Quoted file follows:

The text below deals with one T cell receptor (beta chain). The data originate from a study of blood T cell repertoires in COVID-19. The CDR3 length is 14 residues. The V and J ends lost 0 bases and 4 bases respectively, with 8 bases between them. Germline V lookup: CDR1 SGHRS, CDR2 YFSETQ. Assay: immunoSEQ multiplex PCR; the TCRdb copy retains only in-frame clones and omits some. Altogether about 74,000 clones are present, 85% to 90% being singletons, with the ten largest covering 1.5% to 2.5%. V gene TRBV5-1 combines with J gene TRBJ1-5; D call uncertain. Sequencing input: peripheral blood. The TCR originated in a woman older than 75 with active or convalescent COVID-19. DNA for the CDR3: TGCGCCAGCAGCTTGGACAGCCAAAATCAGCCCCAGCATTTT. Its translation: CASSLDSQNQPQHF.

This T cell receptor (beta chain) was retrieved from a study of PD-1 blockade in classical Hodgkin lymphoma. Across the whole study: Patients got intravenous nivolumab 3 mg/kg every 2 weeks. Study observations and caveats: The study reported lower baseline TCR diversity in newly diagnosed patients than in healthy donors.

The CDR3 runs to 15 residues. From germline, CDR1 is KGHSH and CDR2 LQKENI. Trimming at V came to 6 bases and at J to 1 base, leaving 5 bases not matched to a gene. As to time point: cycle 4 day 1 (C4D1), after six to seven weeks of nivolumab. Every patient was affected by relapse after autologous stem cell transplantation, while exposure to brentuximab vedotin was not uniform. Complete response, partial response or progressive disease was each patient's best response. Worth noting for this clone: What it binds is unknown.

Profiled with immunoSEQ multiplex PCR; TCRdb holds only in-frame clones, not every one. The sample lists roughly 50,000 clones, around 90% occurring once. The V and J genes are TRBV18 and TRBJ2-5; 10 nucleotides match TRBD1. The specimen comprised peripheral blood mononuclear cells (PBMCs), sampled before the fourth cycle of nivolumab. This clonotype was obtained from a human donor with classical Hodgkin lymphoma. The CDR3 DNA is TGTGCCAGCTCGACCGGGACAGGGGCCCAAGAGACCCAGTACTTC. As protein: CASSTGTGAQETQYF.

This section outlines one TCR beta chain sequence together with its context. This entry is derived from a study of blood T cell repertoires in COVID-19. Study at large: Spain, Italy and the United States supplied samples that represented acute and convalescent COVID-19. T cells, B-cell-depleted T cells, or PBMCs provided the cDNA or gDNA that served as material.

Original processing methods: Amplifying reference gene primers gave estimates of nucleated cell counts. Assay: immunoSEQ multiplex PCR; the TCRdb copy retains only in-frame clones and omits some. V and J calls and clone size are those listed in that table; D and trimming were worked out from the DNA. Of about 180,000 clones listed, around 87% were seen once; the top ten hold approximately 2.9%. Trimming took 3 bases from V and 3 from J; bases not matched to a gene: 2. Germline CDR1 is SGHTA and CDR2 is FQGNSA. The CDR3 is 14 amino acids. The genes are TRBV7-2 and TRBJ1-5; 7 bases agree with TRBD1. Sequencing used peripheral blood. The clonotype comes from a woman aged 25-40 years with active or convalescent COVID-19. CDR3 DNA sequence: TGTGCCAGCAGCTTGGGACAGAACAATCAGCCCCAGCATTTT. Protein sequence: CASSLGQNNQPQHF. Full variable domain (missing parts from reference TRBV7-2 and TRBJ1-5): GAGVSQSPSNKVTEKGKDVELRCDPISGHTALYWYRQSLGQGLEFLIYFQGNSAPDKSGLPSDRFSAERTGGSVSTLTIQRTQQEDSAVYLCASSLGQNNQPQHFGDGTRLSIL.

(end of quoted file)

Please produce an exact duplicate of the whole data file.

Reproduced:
The text below deals with one T cell receptor (beta chain). The data originate from a study of blood T cell repertoires in COVID-19. The CDR3 length is 14 residues. The V and J ends lost 0 bases and 4 bases respectively, with 8 bases between them. Germline V lookup: CDR1 SGHRS, CDR2 YFSETQ. Assay: immunoSEQ multiplex PCR; the TCRdb copy retains only in-frame clones and omits some. Altogether about 74,000 clones are present, 85% to 90% being singletons, with the ten largest covering 1.5% to 2.5%. V gene TRBV5-1 combines with J gene TRBJ1-5; D call uncertain. Sequencing input: peripheral blood. The TCR originated in a woman older than 75 with active or convalescent COVID-19. DNA for the CDR3: TGCGCCAGCAGCTTGGACAGCCAAAATCAGCCCCAGCATTTT. Its translation: CASSLDSQNQPQHF.

This T cell receptor (beta chain) was retrieved from a study of PD-1 blockade in classical Hodgkin lymphoma. Across the whole study: Patients got intravenous nivolumab 3 mg/kg every 2 weeks. Study observations and caveats: The study reported lower baseline TCR diversity in newly diagnosed patients than in healthy donors.

The CDR3 runs to 15 residues. From germline, CDR1 is KGHSH and CDR2 LQKENI. Trimming at V came to 6 bases and at J to 1 base, leaving 5 bases not matched to a gene. As to time point: cycle 4 day 1 (C4D1), after six to seven weeks of nivolumab. Every patient was affected by relapse after autologous stem cell transplantation, while exposure to brentuximab vedotin was not uniform. Complete response, partial response or progressive disease was each patient's best response. Worth noting for this clone: What it binds is unknown.

Profiled with immunoSEQ multiplex PCR; TCRdb holds only in-frame clones, not every one. The sample lists roughly 50,000 clones, around 90% occurring once. The V and J genes are TRBV18 and TRBJ2-5; 10 nucleotides match TRBD1. The specimen comprised peripheral blood mononuclear cells (PBMCs), sampled before the fourth cycle of nivolumab. This clonotype was obtained from a human donor with classical Hodgkin lymphoma. The CDR3 DNA is TGTGCCAGCTCGACCGGGACAGGGGCCCAAGAGACCCAGTACTTC. As protein: CASSTGTGAQETQYF.

This section outlines one TCR beta chain sequence together with its context. This entry is derived from a study of blood T cell repertoires in COVID-19. Study at large: Spain, Italy and the United States supplied samples that represented acute and convalescent COVID-19. T cells, B-cell-depleted T cells, or PBMCs provided the cDNA or gDNA that served as material.

Original processing methods: Amplifying reference gene primers gave estimates of nucleated cell counts. Assay: immunoSEQ multiplex PCR; the TCRdb copy retains only in-frame clones and omits some. V and J calls and clone size are those listed in that table; D and trimming were worked out from the DNA. Of about 180,000 clones listed, around 87% were seen once; the top ten hold approximately 2.9%. Trimming took 3 bases from V and 3 from J; bases not matched to a gene: 2. Germline CDR1 is SGHTA and CDR2 is FQGNSA. The CDR3 is 14 amino acids. The genes are TRBV7-2 and TRBJ1-5; 7 bases agree with TRBD1. Sequencing used peripheral blood. The clonotype comes from a woman aged 25-40 years with active or convalescent COVID-19. CDR3 DNA sequence: TGTGCCAGCAGCTTGGGACAGAACAATCAGCCCCAGCATTTT. Protein sequence: CASSLGQNNQPQHF. Full variable domain (missing parts from reference TRBV7-2 and TRBJ1-5): GAGVSQSPSNKVTEKGKDVELRCDPISGHTALYWYRQSLGQGLEFLIYFQGNSAPDKSGLPSDRFSAERTGGSVSTLTIQRTQQEDSAVYLCASSLGQNNQPQHFGDGTRLSIL.